Charlie Chase of the Cold Crush Brothers at Club Negril, 1981. Photograph by Joe Conzo

Charlie Chase of the Cold Crush Brothers at Club Negril, 1981. Photograph by Joe Conzo

Joe Conzo has been called the photographer who took Hip-Hop’s baby pictures. The author of the seminal photography book, Born in the Bronx (Rizzoli), Conzo was at the forefront of an art form as it was birthed on the streets and exploded the world over. He speaks with NYC, 1981 about Hip-Hop as it first came up.

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Conzo recalls, “Abandoned buildings were nothing new to me. They were my playgrounds because I didn’t know anything different than that. It wasn’t until 1974, when my stepfather moved us to Chevy Chase, Maryland, that I realized what it was what a house with a white picket fence looks like. But when my mother divorced him a year later, it was back to the South Bronx. It was a culture shock. But I really didn’t miss anything because this was my playground: the abandoned buildings, the streets, the open fire hydrants, the daily fires, and this, that, and the other. On one hand it was a turbulent time, but on the other hand, for a young kid growing up, it was a happy-go-lucky, free-spirited time.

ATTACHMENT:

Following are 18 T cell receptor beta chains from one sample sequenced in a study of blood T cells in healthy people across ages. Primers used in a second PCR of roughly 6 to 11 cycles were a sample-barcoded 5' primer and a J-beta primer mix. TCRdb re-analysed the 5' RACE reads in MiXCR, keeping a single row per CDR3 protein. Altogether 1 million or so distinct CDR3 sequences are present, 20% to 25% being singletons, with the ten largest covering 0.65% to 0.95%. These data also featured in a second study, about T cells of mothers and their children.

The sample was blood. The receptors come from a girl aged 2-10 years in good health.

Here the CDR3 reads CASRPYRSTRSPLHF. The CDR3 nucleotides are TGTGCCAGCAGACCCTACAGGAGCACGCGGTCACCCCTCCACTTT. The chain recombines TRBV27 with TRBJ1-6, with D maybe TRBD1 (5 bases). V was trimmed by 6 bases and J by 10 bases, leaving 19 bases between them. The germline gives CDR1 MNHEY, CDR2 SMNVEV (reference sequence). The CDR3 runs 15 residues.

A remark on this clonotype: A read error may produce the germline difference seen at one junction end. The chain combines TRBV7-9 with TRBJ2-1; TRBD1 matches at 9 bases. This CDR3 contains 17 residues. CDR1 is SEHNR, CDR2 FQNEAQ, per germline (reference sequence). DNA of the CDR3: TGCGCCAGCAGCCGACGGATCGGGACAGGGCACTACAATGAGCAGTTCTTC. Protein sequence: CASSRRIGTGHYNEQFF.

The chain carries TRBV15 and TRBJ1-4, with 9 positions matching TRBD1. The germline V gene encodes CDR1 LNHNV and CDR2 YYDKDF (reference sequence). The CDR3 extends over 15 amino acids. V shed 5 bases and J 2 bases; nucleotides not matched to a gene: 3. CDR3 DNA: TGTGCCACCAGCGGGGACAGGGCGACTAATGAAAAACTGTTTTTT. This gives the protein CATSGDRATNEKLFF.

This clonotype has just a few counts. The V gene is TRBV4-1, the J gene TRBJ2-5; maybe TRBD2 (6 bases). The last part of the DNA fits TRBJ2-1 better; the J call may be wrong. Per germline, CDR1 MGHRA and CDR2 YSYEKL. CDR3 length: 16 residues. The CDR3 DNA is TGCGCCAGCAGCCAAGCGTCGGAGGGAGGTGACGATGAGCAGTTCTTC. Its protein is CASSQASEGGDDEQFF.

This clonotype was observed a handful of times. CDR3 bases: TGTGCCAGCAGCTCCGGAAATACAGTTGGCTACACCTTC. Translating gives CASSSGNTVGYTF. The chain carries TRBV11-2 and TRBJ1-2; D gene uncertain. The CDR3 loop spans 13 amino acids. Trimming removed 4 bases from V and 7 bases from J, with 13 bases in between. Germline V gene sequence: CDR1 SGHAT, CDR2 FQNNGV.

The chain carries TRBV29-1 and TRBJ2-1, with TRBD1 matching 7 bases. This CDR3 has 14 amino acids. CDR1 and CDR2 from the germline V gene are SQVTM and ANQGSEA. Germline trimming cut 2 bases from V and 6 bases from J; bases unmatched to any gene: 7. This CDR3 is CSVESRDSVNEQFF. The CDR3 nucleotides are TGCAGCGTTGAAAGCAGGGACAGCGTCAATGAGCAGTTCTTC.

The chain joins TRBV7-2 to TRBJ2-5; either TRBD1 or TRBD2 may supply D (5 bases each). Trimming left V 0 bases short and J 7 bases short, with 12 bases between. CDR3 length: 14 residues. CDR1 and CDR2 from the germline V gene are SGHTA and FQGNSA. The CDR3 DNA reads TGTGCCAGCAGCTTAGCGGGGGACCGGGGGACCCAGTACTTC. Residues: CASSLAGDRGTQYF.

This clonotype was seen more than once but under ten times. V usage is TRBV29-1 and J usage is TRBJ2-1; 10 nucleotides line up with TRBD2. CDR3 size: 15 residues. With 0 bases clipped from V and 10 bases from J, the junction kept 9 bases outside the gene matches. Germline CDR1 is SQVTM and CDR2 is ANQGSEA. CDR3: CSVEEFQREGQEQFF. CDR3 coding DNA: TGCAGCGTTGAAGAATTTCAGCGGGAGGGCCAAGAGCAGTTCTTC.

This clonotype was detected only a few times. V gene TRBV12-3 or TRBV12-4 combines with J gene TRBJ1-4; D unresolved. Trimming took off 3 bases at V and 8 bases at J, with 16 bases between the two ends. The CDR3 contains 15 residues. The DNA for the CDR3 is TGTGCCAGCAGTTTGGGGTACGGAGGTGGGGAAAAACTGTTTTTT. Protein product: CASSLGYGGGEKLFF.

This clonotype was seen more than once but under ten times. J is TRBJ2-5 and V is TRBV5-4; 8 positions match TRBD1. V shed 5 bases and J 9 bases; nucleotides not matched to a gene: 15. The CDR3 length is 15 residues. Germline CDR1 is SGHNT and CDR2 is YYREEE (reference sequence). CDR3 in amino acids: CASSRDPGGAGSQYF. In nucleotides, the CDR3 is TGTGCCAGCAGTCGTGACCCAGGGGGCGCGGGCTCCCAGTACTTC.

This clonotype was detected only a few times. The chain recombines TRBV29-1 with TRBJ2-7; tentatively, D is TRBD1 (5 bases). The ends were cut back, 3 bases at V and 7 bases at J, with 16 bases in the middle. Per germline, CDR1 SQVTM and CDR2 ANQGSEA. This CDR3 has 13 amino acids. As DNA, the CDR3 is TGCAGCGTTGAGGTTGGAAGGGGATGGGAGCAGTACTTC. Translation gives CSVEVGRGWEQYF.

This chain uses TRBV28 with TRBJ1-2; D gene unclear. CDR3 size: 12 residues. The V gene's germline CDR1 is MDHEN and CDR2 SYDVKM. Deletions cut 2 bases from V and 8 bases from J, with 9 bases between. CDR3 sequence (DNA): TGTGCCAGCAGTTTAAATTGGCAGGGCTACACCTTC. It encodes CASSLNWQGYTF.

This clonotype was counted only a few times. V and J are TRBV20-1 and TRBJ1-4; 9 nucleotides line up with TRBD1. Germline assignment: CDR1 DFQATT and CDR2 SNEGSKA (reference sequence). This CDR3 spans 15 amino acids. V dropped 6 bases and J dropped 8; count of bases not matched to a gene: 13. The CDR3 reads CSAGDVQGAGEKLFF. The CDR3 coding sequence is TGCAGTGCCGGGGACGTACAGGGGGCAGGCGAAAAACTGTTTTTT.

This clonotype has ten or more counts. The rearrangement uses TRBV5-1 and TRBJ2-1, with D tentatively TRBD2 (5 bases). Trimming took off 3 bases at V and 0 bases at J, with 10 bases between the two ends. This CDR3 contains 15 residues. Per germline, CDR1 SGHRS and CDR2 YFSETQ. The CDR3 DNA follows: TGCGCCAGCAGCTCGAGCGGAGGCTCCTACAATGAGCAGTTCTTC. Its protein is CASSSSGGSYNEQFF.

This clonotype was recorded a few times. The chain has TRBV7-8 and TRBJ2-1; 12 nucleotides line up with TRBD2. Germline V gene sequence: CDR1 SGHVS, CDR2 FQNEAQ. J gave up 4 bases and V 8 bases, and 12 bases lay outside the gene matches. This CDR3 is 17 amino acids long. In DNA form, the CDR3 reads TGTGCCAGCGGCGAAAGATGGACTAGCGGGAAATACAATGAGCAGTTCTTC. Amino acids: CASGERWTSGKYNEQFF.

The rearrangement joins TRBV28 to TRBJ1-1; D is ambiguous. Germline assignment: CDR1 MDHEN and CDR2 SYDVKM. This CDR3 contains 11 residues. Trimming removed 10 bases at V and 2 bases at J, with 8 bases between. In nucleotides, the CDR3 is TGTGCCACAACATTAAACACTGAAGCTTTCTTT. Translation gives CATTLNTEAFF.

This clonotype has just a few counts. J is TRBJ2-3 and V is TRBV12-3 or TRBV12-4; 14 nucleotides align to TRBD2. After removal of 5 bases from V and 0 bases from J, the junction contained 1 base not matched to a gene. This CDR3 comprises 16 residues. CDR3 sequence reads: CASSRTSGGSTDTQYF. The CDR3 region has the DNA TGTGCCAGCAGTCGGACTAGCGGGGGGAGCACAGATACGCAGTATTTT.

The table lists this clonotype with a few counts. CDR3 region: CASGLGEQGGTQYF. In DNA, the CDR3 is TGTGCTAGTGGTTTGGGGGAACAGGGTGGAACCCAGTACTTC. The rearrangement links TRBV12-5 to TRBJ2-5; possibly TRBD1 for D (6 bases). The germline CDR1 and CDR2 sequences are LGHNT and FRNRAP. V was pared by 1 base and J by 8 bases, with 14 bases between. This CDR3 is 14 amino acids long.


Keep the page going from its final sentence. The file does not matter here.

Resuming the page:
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“The vibe of the South Bronx at the time was a very colorful, animated, happy go lucky, do what you want to do time. I used to tell people that I was from the South Bronx and they were like, ‘Ohh abandoned buildings, gangsters,’ but on the contrary it was family back then. Yes there were gangs and drugs back then but there are gangs and drugs everywhere in this country. We were just more out in the open. But it was a good time. There was family values back then. If Miss Smith who was the next-door neighbor gave you that look ‘cause you were doing something wrong, you stopped what you were doing. You respected your elders. Lots of family unity and strength. There was unity. If Miss Smith in the next building lost her job and needed groceries for the week the whole building would chip in.

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“Yes the Bronx was burning at the time. You didn’t know if your building was going to be there the next day because if you lived in an old tenement your building might be marked for arson. But it was part of the time. You just picked up and moved on.”

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Read the Full Story at NYC, 1981

South Bronx, 1981. Photograph by Joe Conzo,

South Bronx, 1981. Photograph by Joe Conzo,